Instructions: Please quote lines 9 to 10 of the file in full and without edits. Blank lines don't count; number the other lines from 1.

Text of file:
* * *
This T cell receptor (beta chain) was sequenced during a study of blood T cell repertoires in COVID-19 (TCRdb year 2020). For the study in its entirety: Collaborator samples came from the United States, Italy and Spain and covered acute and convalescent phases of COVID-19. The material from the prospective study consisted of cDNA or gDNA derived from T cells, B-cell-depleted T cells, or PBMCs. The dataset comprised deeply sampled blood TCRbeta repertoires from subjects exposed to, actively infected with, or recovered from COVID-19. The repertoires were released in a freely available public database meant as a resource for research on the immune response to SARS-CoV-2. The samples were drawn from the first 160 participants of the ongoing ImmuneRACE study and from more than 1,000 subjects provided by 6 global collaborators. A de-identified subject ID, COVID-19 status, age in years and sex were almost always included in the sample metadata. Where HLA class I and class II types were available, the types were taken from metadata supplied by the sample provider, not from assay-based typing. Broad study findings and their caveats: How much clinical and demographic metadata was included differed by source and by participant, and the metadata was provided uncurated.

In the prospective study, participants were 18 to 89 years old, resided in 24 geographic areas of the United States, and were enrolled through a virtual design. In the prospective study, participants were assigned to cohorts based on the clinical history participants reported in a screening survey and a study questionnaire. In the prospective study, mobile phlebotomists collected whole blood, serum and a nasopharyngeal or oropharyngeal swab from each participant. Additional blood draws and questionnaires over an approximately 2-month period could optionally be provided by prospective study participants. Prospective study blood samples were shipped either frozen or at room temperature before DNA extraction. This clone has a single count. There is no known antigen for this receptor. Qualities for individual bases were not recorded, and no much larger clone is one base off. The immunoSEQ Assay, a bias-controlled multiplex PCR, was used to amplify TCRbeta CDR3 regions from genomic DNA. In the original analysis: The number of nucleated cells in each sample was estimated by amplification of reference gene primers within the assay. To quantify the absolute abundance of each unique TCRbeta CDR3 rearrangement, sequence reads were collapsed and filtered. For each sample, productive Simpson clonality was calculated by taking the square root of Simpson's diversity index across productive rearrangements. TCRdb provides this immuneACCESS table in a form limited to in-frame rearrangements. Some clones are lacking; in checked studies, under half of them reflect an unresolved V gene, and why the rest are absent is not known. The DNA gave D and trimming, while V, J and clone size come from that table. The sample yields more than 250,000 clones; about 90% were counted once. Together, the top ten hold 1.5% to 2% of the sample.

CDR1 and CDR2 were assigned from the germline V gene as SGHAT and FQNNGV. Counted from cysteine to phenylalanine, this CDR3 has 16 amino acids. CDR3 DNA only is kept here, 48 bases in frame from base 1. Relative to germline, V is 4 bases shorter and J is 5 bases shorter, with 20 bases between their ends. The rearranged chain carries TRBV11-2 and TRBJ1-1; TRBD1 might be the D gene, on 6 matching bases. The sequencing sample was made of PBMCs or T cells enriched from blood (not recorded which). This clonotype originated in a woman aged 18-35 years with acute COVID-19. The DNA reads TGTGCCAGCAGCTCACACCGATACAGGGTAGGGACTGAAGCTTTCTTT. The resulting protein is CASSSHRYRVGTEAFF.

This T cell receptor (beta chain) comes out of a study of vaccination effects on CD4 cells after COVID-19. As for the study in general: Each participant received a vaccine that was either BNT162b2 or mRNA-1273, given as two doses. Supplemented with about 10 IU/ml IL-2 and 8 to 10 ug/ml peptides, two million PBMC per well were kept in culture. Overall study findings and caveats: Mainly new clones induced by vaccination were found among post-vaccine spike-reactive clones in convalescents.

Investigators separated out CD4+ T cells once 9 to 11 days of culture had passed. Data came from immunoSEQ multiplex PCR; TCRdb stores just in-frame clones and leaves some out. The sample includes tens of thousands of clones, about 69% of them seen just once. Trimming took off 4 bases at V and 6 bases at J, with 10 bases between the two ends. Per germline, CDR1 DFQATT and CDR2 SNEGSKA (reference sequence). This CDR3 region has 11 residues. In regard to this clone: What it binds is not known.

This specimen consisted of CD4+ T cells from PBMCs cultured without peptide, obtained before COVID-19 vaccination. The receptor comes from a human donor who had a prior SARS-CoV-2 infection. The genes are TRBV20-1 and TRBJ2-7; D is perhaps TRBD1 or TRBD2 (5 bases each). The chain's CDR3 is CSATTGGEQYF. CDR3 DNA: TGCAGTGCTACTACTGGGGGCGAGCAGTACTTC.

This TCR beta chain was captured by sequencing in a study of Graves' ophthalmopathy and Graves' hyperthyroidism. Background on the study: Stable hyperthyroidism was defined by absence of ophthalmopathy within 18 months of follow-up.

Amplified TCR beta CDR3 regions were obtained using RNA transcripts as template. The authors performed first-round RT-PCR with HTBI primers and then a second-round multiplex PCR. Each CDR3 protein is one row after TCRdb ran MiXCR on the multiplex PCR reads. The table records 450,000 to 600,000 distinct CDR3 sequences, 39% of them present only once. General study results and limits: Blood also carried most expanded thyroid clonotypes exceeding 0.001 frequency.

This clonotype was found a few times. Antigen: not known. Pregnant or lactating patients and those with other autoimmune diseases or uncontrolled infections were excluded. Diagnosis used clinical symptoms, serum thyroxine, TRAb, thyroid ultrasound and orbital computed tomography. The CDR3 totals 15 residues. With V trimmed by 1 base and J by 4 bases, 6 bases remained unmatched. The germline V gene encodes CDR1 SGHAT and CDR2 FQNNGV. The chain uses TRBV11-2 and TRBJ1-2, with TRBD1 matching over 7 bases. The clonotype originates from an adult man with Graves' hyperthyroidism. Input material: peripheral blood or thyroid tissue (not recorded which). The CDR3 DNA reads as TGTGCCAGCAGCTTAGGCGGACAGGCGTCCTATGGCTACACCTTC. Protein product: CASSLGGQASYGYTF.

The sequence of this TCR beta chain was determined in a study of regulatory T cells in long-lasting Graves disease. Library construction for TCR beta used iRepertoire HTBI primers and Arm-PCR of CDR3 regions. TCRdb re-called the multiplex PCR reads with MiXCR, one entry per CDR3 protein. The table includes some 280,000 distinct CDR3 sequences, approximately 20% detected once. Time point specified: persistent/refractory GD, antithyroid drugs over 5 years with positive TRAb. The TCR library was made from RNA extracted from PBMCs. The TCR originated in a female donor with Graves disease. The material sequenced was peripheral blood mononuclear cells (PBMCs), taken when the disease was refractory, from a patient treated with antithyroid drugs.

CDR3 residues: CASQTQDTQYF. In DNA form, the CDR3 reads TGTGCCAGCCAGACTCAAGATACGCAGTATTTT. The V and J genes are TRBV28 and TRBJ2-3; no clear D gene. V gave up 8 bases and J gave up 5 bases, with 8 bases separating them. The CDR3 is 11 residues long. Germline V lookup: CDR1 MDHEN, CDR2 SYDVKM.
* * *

This clonotype was found a few times. Antigen: not known. Pregnant or lactating patients and those with other autoimmune diseases or uncontrolled infections were excluded. Diagnosis used clinical symptoms, serum thyroxine, TRAb, thyroid ultrasound and orbital computed tomography. The CDR3 totals 15 residues. With V trimmed by 1 base and J by 4 bases, 6 bases remained unmatched. The germline V gene encodes CDR1 SGHAT and CDR2 FQNNGV. The chain uses TRBV11-2 and TRBJ1-2, with TRBD1 matching over 7 bases. The clonotype originates from an adult man with Graves' hyperthyroidism. Input material: peripheral blood or thyroid tissue (not recorded which). The CDR3 DNA reads as TGTGCCAGCAGCTTAGGCGGACAGGCGTCCTATGGCTACACCTTC. Protein product: CASSLGGQASYGYTF.

The sequence of this TCR beta chain was determined in a study of regulatory T cells in long-lasting Graves disease. Library construction for TCR beta used iRepertoire HTBI primers and Arm-PCR of CDR3 regions. TCRdb re-called the multiplex PCR reads with MiXCR, one entry per CDR3 protein. The table includes some 280,000 distinct CDR3 sequences, approximately 20% detected once. Time point specified: persistent/refractory GD, antithyroid drugs over 5 years with positive TRAb. The TCR library was made from RNA extracted from PBMCs. The TCR originated in a female donor with Graves disease. The material sequenced was peripheral blood mononuclear cells (PBMCs), taken when the disease was refractory, from a patient treated with antithyroid drugs.